In a decision handed down last Thursday, Arctic Cat Inc. v. Bombardier Int'l, the Federal Circuit addressed several issues relating to patent damages. The opinion is authored by Judge Moore, joined by Judges Plager and Stoll.
The patents in suit "disclose a thrust steering system for personal watercraft ('PWC') propelled by jet stream" (p.2). The principal substantive issue on appeal is nonobviousness, and the Federal Circuit affirms the district court's judgment that the inventions are nonobvious. On damages, the major issue surrounds patent marking. As I explained in this post of April 19, U.S. Patent Act section 287(a) reads as follows:
Patentees, and persons making, offering for sale, or selling within the United States any patented article for or under them, or importing any patented article into the United States, may give notice to the public that the same is patented, either by fixing thereon the word “patent” or the abbreviation “pat.”, together with the number of the patent, or by fixing thereon the word “patent” or the abbreviation “pat.” together with an address of a posting on the Internet, accessible to the public without charge for accessing the address, that associates the patented article with the number of the patent, or when, from the character of the article, this cannot be done, by fixing to it, or to the package wherein one or more of them is contained, a label containing a like notice.In the event of failure so to mark, no damages shall be recovered by the patentee in any action for infringement, except on proof that the infringer was notified of the infringement and continued to infringe thereafter, in which event damages may be recovered only for infringement occurring after such notice. Filing of an action for infringement shall constitute such notice.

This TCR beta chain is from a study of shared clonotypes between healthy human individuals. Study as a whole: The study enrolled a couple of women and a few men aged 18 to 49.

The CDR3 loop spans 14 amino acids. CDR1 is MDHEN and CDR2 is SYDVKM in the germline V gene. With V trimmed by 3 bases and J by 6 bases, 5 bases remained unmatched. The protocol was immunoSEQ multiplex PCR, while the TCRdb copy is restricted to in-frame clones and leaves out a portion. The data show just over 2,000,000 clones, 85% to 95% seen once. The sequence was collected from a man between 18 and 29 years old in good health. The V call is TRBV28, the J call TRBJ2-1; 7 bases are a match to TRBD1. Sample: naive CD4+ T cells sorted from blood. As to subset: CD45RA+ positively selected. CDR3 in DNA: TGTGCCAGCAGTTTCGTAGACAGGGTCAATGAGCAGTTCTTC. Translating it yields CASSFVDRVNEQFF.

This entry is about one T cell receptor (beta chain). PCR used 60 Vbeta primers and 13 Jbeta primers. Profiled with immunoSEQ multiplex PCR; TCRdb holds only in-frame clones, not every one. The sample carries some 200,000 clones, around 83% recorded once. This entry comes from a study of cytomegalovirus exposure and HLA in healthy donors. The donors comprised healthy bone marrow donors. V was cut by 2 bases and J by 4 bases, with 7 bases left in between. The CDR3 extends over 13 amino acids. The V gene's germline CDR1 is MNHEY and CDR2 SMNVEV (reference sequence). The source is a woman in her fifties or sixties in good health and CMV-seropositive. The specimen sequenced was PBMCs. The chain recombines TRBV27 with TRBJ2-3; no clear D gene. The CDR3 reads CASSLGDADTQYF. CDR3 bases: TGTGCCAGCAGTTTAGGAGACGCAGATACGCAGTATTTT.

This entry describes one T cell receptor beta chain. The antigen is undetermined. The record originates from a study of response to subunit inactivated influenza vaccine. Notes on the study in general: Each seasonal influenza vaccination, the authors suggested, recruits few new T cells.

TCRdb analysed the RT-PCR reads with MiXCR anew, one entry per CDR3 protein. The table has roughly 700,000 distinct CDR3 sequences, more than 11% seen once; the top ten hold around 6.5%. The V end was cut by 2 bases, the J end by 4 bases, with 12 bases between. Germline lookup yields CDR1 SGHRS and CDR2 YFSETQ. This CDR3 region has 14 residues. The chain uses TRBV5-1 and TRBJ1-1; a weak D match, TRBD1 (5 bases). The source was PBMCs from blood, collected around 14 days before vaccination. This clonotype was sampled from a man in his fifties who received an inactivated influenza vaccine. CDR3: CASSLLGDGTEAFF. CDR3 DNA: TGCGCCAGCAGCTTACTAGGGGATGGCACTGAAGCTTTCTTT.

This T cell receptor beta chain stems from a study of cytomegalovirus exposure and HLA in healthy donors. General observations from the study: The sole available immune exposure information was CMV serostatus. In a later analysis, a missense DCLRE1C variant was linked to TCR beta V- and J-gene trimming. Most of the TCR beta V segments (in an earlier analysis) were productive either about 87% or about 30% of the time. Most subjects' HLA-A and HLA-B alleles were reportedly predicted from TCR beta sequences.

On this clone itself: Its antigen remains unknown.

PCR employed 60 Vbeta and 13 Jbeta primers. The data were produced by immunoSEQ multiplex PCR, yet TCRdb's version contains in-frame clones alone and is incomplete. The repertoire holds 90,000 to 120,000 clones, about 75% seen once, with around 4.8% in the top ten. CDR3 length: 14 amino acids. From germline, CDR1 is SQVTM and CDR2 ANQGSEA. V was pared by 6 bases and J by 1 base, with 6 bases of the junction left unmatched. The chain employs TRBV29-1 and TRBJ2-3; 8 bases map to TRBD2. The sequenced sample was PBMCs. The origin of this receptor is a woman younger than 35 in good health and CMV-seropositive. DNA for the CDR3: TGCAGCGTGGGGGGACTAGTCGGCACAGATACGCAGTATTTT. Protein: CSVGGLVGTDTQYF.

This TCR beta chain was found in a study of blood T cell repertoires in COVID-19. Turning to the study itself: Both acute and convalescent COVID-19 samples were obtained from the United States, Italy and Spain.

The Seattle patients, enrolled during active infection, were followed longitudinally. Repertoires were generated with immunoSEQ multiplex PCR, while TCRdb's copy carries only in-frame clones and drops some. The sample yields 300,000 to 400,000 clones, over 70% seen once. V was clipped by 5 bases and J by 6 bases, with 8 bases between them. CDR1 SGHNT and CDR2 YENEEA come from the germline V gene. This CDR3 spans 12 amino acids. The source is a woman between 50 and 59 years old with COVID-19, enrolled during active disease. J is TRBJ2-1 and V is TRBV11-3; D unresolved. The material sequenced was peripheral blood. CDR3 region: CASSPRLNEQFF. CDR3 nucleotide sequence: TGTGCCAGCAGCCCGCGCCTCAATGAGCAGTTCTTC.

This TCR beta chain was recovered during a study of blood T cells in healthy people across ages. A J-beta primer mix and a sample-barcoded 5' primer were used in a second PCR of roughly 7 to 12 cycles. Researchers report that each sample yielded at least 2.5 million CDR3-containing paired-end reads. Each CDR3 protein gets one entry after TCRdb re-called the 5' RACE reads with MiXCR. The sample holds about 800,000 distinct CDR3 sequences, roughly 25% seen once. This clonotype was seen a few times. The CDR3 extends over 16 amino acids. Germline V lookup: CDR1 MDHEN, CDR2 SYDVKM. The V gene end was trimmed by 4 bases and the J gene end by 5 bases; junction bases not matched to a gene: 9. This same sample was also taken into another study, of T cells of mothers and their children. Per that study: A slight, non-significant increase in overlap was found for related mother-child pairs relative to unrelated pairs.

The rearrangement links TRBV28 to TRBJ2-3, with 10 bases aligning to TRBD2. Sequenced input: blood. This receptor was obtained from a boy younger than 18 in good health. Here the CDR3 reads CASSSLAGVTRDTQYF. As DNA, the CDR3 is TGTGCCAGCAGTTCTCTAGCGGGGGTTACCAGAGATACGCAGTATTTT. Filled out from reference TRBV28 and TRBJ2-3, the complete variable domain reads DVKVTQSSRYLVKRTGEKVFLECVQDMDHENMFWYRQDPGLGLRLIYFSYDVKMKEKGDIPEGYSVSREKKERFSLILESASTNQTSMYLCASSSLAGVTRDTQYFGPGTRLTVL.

Generally speaking, then, a patent owner can recover damages for patent infringement that occurs only after the owner has put the defendant on either actual notice (e.g., by sending an appropriately worded cease-and-desist letter, or serving a complaint for infringement) or constructive notice (by complying with the patent marking statute). By encouraging patent owners to provide public notice of the patent-protected status of their products, the statute is said to help both implementers and the general public to identify which products are subject to patent protection. The rule has many complications and exceptions, however, and for what it's worth my view is that we'd be better off if we didn't condition the availability of damages on marking. . . .
Anyway, in the present case the question was whether one of the patent owner's licensees had substantially complied with the marking statute (because if it didn't, then the damages would accrue only from the point in time at which the defendant was put on actual notice). As the court explains:
A patentee’s licensees must also comply with § 287, because the statute extends to “persons making or selling any patented article for or under [the patentee].” . . . Recognizing that it may be difficult for a patentee to ensure his licensees’ compliance with the marking provisions, we have held that where third parties are involved, courts may consider “whether the patentee made reasonable efforts to ensure compliance with the marking requirements.” . . .
There is no dispute that the patentee bears the burden of pleading and proving he complied with § 287(a). . . . There is no dispute that Arctic Cat did not require Honda to mark; in fact, it expressly authorized Honda to sell licensed products without marking. And it is likewise undisputed that Honda did not mark any of its PWCs with the patent numbers at issue. Thus, if Honda sold PWC products covered by the patents at issue, Arctic Cat has failed to satisfy the marking requirements. The only dispute between the parties is whether any of the Honda PWCs was covered by the patent claims at issue. . . (pp. 20-21).
Resolution of this issue, however, may depend on who has the burden of identifying the relevant unmarked products, and exactly what that burden entails: